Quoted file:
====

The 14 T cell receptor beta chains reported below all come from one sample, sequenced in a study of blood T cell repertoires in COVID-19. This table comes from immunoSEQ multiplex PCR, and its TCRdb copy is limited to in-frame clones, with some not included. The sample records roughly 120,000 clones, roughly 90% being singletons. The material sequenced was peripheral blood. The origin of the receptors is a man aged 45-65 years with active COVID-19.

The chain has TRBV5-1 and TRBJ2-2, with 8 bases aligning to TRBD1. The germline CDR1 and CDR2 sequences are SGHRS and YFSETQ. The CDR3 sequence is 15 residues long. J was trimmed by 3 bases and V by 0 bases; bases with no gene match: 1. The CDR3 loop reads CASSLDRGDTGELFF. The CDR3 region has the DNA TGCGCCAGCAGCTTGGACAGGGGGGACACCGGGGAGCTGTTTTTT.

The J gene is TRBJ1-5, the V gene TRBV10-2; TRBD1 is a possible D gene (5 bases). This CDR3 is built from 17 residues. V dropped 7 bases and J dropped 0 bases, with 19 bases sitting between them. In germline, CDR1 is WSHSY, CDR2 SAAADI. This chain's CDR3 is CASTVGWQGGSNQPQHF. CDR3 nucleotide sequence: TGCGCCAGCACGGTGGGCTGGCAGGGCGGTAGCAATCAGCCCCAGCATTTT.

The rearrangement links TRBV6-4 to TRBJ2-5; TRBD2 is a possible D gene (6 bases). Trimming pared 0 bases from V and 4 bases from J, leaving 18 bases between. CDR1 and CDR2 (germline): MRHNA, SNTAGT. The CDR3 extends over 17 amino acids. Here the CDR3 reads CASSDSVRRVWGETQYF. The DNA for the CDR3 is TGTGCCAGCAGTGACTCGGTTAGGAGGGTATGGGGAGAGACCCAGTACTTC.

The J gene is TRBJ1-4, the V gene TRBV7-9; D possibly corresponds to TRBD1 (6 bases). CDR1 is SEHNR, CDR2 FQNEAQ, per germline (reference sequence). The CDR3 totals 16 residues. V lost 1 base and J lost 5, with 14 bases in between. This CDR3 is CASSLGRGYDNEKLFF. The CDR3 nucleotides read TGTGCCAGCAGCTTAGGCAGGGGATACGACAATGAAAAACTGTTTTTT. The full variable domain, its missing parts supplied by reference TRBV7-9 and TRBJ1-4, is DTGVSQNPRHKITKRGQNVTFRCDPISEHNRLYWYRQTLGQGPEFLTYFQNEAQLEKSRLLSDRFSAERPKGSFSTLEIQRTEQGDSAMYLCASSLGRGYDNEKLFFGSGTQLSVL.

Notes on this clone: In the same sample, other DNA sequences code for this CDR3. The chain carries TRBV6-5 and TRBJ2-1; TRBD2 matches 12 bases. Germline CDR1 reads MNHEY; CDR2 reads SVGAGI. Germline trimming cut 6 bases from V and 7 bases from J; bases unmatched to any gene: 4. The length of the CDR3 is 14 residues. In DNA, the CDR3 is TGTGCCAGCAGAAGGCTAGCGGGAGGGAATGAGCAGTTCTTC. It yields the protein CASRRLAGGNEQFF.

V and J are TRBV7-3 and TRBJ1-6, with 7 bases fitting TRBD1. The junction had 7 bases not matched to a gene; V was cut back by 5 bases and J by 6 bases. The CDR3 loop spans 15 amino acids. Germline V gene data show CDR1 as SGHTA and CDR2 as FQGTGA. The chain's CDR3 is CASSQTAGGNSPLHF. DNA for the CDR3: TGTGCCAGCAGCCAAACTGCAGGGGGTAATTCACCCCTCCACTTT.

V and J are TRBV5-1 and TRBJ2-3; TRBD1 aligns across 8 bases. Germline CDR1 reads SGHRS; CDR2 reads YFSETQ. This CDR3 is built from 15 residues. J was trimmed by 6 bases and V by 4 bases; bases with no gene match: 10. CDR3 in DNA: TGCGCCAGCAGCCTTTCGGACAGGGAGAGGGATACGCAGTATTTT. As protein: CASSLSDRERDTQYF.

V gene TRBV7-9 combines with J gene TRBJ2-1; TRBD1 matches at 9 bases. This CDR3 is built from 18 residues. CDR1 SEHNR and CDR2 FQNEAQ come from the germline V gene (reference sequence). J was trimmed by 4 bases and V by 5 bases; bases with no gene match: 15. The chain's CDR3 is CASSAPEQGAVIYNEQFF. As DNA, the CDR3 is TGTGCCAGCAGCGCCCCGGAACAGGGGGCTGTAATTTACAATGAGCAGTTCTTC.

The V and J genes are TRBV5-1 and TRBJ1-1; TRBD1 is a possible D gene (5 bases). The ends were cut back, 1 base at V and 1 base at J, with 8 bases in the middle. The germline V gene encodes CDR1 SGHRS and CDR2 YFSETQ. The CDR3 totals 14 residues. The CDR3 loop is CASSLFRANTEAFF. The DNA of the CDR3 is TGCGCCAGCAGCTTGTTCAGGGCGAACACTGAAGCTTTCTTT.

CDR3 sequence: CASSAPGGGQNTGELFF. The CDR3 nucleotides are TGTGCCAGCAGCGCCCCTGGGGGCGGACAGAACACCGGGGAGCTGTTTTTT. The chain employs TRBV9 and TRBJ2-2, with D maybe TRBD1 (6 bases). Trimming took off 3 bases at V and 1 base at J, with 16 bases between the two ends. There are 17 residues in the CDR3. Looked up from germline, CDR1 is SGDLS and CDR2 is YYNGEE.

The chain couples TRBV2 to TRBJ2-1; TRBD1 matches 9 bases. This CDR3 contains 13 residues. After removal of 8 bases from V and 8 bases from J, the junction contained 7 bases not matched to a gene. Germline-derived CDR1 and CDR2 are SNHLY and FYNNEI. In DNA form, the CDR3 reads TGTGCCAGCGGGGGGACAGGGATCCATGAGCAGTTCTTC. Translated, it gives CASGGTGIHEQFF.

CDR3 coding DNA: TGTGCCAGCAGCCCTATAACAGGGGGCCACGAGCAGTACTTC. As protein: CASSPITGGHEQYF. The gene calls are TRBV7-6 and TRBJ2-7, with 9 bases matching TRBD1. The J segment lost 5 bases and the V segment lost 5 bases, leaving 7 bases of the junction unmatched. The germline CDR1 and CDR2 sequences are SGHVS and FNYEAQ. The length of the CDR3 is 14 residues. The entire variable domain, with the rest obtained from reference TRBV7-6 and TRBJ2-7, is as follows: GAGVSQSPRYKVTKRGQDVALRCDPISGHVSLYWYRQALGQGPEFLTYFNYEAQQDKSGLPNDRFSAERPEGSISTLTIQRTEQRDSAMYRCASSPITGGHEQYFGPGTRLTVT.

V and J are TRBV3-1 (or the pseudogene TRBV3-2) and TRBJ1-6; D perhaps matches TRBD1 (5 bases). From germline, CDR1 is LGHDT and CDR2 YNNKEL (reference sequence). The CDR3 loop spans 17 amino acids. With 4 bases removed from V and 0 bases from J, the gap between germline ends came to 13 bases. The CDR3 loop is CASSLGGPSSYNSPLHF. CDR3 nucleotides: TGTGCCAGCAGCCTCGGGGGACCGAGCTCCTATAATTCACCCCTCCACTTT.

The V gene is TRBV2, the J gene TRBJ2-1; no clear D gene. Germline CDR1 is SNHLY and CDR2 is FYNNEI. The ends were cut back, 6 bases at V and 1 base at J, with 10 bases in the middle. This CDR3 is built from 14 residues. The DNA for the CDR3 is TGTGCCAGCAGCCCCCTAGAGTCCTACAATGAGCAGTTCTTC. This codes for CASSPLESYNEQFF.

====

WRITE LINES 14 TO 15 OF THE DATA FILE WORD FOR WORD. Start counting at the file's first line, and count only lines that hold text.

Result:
V and J are TRBV3-1 (or the pseudogene TRBV3-2) and TRBJ1-6; D perhaps matches TRBD1 (5 bases). From germline, CDR1 is LGHDT and CDR2 YNNKEL (reference sequence). The CDR3 loop spans 17 amino acids. With 4 bases removed from V and 0 bases from J, the gap between germline ends came to 13 bases. The CDR3 loop is CASSLGGPSSYNSPLHF. CDR3 nucleotides: TGTGCCAGCAGCCTCGGGGGACCGAGCTCCTATAATTCACCCCTCCACTTT.

The V gene is TRBV2, the J gene TRBJ2-1; no clear D gene. Germline CDR1 is SNHLY and CDR2 is FYNNEI. The ends were cut back, 6 bases at V and 1 base at J, with 10 bases in the middle. This CDR3 is built from 14 residues. The DNA for the CDR3 is TGTGCCAGCAGCCCCCTAGAGTCCTACAATGAGCAGTTCTTC. This codes for CASSPLESYNEQFF.